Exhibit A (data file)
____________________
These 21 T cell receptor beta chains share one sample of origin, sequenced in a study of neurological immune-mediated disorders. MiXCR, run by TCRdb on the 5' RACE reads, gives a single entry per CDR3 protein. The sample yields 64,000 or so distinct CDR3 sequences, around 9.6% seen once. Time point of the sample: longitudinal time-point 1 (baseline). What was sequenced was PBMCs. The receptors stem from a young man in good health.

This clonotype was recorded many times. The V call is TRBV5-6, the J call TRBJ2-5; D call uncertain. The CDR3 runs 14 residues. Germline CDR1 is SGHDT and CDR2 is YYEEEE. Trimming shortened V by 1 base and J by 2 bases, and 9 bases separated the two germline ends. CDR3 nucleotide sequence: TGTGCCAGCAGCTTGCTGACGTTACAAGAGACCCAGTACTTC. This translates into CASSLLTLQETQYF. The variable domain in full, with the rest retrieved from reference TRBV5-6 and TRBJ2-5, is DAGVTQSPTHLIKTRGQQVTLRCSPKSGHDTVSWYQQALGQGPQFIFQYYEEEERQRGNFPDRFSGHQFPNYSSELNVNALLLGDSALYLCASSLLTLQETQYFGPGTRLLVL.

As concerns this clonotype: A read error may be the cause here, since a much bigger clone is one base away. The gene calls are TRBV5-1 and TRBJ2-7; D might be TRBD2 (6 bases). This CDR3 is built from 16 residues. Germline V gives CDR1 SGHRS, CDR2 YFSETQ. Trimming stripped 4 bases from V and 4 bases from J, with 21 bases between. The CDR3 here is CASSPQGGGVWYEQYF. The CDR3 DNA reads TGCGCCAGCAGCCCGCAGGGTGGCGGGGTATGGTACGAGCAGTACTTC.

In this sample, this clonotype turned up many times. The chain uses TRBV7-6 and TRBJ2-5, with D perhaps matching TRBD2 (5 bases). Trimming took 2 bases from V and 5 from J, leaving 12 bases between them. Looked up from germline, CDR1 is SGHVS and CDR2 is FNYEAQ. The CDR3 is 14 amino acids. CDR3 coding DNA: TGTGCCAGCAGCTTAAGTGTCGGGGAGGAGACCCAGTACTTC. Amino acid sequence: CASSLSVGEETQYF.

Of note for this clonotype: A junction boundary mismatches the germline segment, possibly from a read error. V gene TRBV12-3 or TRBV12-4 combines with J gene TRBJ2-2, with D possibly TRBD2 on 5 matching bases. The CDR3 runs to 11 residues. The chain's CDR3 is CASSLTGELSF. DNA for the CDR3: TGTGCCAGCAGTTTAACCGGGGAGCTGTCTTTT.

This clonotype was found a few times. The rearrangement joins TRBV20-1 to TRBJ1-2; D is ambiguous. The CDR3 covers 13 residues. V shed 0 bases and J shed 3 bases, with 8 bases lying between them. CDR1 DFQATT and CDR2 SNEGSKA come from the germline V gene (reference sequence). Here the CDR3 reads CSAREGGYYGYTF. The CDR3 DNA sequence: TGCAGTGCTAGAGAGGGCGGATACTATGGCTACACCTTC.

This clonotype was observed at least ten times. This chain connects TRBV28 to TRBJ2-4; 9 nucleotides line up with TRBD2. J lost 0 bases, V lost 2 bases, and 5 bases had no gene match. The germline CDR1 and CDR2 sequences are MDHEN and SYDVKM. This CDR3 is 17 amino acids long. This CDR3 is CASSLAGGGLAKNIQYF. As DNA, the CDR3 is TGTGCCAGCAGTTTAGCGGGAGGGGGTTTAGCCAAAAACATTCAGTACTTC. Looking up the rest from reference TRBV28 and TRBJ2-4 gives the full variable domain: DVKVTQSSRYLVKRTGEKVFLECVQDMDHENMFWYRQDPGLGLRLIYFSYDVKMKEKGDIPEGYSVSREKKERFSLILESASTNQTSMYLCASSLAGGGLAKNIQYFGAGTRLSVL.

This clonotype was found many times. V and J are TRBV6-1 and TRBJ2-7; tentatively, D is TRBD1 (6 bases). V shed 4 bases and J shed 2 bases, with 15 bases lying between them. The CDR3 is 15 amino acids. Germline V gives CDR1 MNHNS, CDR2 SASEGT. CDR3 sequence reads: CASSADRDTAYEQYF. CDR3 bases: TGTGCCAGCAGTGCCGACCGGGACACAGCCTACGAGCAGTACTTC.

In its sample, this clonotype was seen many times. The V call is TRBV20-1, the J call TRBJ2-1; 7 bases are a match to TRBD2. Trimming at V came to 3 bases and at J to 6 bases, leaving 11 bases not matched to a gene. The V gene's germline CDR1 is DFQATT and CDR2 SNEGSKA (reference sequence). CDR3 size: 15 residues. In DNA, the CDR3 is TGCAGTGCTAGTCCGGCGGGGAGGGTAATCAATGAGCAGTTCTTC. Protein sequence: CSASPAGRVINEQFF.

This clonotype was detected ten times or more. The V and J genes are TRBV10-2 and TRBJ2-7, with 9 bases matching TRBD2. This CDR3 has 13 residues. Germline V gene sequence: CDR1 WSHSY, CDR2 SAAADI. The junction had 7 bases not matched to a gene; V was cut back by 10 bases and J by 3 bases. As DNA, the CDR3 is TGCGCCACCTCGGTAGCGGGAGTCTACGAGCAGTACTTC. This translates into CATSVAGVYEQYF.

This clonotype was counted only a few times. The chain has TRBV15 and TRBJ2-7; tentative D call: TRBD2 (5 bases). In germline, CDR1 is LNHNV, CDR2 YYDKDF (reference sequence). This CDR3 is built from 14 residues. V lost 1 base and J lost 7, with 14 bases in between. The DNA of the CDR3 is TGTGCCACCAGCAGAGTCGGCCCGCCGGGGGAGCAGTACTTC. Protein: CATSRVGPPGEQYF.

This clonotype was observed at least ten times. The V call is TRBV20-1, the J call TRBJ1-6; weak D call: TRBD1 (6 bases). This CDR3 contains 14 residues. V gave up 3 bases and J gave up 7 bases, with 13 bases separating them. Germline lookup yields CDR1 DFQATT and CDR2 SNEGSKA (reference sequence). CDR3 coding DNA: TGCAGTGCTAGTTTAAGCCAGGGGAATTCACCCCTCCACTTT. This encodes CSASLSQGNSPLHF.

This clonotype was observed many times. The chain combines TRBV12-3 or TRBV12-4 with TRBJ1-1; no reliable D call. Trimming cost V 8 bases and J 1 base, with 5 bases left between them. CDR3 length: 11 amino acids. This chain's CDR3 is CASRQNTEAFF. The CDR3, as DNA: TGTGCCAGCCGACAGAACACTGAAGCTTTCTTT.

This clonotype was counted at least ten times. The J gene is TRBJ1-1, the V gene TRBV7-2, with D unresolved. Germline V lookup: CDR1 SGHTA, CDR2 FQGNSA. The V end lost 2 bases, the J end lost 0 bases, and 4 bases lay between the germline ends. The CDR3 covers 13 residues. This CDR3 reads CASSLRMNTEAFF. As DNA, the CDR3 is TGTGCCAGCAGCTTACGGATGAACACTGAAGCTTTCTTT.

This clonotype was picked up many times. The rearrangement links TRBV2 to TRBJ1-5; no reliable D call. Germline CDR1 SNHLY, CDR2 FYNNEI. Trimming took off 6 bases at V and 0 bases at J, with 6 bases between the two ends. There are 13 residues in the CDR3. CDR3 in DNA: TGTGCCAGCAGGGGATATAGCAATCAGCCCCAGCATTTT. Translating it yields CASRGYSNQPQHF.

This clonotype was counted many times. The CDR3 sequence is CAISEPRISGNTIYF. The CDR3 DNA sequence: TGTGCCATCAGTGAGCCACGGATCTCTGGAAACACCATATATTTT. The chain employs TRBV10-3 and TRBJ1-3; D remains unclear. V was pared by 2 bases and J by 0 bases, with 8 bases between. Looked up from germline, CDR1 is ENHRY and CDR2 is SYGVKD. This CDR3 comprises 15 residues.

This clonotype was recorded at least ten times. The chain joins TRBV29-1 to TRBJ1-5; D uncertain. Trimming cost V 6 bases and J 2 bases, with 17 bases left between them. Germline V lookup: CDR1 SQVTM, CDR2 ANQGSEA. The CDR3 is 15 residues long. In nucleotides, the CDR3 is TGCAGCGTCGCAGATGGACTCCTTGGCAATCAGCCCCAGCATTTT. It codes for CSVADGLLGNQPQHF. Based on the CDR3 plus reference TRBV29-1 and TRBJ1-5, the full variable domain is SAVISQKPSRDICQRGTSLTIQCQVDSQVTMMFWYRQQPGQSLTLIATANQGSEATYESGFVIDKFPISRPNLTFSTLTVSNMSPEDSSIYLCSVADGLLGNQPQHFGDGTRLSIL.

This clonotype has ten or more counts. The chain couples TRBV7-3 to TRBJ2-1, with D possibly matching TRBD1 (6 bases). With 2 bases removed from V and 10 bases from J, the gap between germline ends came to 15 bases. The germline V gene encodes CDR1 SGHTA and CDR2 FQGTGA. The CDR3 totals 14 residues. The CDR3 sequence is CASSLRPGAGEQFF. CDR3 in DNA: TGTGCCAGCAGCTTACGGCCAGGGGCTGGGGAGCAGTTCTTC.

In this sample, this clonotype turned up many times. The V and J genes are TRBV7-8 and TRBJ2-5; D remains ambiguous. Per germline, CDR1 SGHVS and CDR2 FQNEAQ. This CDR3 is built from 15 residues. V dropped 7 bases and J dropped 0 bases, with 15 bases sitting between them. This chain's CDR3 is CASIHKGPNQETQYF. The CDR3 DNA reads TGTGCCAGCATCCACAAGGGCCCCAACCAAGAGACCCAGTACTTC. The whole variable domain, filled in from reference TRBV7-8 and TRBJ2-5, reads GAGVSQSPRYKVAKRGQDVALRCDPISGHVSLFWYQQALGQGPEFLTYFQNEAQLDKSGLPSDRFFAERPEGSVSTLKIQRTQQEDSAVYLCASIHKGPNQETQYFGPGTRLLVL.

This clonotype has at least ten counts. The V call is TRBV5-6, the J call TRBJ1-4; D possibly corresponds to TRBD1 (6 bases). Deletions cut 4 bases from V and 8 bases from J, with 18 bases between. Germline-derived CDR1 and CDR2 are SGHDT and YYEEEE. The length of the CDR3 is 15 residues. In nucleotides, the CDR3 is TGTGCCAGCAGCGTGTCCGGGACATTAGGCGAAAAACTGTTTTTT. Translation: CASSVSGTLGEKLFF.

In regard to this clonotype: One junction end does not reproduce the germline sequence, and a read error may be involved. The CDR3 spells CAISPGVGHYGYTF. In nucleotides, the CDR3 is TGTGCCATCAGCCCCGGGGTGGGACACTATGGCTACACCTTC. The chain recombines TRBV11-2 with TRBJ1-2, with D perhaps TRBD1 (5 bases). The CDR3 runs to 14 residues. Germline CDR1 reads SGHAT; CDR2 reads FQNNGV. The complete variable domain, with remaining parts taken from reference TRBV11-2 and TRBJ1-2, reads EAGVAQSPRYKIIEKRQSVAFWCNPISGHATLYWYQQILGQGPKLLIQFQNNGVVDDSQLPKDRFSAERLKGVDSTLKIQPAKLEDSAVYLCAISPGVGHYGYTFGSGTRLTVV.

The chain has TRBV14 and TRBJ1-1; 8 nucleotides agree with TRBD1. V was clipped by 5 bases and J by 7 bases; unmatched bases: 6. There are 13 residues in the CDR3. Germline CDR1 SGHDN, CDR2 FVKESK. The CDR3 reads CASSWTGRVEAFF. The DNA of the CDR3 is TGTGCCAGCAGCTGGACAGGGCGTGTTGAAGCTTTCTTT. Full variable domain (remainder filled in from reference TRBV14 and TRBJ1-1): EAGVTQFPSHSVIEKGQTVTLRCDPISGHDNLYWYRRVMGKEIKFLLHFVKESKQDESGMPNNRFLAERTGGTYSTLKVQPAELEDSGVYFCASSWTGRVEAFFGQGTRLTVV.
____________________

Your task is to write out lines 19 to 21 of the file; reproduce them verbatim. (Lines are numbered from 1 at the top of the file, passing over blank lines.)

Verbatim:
In this sample, this clonotype turned up many times. The V and J genes are TRBV7-8 and TRBJ2-5; D remains ambiguous. Per germline, CDR1 SGHVS and CDR2 FQNEAQ. This CDR3 is built from 15 residues. V dropped 7 bases and J dropped 0 bases, with 15 bases sitting between them. This chain's CDR3 is CASIHKGPNQETQYF. The CDR3 DNA reads TGTGCCAGCATCCACAAGGGCCCCAACCAAGAGACCCAGTACTTC. The whole variable domain, filled in from reference TRBV7-8 and TRBJ2-5, reads GAGVSQSPRYKVAKRGQDVALRCDPISGHVSLFWYQQALGQGPEFLTYFQNEAQLDKSGLPSDRFFAERPEGSVSTLKIQRTQQEDSAVYLCASIHKGPNQETQYFGPGTRLLVL.

This clonotype has at least ten counts. The V call is TRBV5-6, the J call TRBJ1-4; D possibly corresponds to TRBD1 (6 bases). Deletions cut 4 bases from V and 8 bases from J, with 18 bases between. Germline-derived CDR1 and CDR2 are SGHDT and YYEEEE. The length of the CDR3 is 15 residues. In nucleotides, the CDR3 is TGTGCCAGCAGCGTGTCCGGGACATTAGGCGAAAAACTGTTTTTT. Translation: CASSVSGTLGEKLFF.

In regard to this clonotype: One junction end does not reproduce the germline sequence, and a read error may be involved. The CDR3 spells CAISPGVGHYGYTF. In nucleotides, the CDR3 is TGTGCCATCAGCCCCGGGGTGGGACACTATGGCTACACCTTC. The chain recombines TRBV11-2 with TRBJ1-2, with D perhaps TRBD1 (5 bases). The CDR3 runs to 14 residues. Germline CDR1 reads SGHAT; CDR2 reads FQNNGV. The complete variable domain, with remaining parts taken from reference TRBV11-2 and TRBJ1-2, reads EAGVAQSPRYKIIEKRQSVAFWCNPISGHATLYWYQQILGQGPKLLIQFQNNGVVDDSQLPKDRFSAERLKGVDSTLKIQPAKLEDSAVYLCAISPGVGHYGYTFGSGTRLTVV.